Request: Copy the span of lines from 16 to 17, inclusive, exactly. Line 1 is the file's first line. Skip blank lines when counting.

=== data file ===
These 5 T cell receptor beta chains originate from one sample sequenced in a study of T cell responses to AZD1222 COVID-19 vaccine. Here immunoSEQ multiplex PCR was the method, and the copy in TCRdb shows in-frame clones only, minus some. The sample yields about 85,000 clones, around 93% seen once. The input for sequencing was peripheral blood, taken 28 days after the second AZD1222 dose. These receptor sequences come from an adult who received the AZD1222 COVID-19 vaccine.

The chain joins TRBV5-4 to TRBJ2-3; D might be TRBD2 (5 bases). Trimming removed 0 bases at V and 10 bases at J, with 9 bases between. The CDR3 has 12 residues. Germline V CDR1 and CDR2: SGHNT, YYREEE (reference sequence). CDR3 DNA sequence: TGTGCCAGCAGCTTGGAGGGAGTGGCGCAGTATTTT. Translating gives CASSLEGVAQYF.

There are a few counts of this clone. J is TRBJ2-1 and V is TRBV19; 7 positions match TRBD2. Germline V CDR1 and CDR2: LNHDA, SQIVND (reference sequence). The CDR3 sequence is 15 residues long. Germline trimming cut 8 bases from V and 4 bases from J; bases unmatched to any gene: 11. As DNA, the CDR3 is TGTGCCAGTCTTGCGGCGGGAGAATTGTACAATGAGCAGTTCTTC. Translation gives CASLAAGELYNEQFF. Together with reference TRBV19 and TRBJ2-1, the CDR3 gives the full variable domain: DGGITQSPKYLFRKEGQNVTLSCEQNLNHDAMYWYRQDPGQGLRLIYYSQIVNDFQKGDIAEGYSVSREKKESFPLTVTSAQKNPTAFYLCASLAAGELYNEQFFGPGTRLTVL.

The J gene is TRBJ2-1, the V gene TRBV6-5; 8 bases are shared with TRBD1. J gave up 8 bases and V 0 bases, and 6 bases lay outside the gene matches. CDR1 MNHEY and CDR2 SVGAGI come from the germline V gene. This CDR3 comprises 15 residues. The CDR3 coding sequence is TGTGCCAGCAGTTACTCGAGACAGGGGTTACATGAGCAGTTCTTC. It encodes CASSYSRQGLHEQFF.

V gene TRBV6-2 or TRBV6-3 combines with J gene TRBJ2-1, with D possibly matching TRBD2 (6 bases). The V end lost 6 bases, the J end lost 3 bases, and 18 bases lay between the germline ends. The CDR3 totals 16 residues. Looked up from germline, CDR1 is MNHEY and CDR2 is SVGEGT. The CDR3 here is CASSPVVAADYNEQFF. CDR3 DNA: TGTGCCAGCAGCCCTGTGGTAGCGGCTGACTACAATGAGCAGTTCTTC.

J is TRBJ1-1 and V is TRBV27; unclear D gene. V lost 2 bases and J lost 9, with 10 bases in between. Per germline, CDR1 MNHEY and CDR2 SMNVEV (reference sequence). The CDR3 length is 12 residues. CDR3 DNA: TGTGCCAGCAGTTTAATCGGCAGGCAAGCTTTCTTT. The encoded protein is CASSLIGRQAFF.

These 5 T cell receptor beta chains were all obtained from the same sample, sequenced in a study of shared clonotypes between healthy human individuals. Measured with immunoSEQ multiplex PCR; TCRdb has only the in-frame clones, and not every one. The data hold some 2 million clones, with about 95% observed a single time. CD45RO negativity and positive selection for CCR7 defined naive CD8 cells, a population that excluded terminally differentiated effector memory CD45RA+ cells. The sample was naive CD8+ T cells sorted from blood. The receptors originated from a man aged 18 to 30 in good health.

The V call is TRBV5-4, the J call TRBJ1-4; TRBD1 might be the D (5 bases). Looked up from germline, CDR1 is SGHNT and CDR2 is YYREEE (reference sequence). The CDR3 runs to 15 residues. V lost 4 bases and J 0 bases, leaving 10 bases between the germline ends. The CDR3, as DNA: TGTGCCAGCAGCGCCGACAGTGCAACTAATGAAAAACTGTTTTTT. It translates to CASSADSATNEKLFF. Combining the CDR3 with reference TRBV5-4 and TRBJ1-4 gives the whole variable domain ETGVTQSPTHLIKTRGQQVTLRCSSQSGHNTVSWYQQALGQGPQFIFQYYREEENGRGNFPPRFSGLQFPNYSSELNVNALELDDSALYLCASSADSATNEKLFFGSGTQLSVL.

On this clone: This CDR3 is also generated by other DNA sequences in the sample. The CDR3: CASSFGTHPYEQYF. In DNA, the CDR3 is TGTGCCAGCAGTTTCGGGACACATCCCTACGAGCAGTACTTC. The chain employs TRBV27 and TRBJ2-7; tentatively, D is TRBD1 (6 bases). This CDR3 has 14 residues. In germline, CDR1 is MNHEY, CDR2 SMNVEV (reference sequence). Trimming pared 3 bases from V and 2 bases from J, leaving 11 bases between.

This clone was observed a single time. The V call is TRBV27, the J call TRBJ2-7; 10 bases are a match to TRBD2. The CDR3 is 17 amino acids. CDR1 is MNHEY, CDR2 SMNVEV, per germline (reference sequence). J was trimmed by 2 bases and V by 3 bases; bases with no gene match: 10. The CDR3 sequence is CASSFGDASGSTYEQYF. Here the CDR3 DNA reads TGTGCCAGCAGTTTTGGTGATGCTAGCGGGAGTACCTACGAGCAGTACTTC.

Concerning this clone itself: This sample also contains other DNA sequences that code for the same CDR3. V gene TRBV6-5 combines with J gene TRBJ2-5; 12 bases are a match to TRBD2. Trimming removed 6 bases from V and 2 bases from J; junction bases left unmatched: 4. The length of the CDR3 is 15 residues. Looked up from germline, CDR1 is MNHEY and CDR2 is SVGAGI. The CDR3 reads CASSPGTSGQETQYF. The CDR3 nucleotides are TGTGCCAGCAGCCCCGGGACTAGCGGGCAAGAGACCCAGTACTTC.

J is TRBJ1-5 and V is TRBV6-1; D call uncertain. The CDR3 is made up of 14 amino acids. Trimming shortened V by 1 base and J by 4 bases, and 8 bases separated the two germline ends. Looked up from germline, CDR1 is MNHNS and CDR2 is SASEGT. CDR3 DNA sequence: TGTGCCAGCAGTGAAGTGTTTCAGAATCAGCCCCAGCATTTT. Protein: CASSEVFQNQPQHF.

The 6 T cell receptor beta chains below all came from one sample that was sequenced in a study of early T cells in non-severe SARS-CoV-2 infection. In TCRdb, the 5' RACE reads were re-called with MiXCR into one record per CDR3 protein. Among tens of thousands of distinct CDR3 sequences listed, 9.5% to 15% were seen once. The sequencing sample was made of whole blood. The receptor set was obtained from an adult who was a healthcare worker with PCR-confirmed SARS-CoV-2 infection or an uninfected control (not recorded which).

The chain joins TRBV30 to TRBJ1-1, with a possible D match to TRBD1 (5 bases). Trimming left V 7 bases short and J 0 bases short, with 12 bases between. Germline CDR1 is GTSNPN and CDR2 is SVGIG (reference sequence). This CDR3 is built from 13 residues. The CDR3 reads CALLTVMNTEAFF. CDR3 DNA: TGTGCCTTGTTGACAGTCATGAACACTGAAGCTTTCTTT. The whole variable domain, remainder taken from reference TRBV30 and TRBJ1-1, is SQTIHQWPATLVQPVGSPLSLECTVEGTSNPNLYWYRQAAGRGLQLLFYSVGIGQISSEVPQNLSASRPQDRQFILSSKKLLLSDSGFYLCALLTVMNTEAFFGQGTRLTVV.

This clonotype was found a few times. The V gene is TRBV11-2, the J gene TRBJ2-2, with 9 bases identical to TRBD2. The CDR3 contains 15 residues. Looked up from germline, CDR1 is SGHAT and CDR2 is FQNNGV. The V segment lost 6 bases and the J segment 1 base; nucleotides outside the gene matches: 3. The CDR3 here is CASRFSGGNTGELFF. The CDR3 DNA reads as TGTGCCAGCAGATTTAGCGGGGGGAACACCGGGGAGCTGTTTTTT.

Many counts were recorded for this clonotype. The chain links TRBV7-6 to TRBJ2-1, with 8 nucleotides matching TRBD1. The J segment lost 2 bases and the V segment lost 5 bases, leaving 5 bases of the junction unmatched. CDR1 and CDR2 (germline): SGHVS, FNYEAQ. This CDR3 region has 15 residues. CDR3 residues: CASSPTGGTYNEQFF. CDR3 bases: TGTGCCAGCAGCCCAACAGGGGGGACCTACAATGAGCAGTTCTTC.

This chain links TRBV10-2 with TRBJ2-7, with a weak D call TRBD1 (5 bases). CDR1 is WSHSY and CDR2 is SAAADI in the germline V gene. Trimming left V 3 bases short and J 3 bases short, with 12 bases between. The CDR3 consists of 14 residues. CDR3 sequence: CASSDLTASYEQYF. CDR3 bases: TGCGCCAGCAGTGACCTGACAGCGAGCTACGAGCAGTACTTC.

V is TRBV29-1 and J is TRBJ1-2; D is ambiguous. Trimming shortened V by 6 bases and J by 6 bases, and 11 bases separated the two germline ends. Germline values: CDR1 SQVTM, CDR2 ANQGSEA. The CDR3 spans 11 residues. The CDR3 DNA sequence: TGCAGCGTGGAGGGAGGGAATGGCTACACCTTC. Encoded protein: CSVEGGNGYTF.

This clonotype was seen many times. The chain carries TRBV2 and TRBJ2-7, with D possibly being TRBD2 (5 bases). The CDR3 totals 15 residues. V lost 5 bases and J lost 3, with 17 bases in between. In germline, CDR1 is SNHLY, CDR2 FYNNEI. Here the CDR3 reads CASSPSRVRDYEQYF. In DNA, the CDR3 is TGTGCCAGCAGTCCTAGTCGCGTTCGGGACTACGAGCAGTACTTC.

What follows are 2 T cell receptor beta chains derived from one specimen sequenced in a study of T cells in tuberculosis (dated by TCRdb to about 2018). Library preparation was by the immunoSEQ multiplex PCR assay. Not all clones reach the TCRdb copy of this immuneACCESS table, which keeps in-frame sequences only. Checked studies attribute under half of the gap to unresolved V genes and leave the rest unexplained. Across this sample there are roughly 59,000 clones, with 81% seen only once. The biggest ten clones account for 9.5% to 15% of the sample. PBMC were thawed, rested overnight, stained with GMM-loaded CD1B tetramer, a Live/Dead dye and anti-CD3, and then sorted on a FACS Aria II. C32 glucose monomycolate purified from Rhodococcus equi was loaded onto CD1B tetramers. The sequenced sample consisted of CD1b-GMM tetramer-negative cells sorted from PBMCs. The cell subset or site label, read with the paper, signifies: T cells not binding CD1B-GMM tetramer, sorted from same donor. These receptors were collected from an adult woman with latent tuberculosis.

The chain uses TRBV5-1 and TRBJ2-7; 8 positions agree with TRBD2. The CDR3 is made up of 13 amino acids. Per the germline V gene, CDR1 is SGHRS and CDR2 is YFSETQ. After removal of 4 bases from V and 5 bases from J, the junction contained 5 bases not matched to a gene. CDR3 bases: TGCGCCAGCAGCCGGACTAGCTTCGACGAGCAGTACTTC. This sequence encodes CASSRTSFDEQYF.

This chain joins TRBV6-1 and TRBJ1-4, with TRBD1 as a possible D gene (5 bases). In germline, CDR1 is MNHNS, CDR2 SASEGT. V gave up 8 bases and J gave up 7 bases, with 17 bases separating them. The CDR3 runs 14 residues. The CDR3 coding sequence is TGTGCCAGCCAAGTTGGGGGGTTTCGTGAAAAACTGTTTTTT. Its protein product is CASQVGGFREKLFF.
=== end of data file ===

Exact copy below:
Many counts were recorded for this clonotype. The chain links TRBV7-6 to TRBJ2-1, with 8 nucleotides matching TRBD1. The J segment lost 2 bases and the V segment lost 5 bases, leaving 5 bases of the junction unmatched. CDR1 and CDR2 (germline): SGHVS, FNYEAQ. This CDR3 region has 15 residues. CDR3 residues: CASSPTGGTYNEQFF. CDR3 bases: TGTGCCAGCAGCCCAACAGGGGGGACCTACAATGAGCAGTTCTTC.

This chain links TRBV10-2 with TRBJ2-7, with a weak D call TRBD1 (5 bases). CDR1 is WSHSY and CDR2 is SAAADI in the germline V gene. Trimming left V 3 bases short and J 3 bases short, with 12 bases between. The CDR3 consists of 14 residues. CDR3 sequence: CASSDLTASYEQYF. CDR3 bases: TGCGCCAGCAGTGACCTGACAGCGAGCTACGAGCAGTACTTC.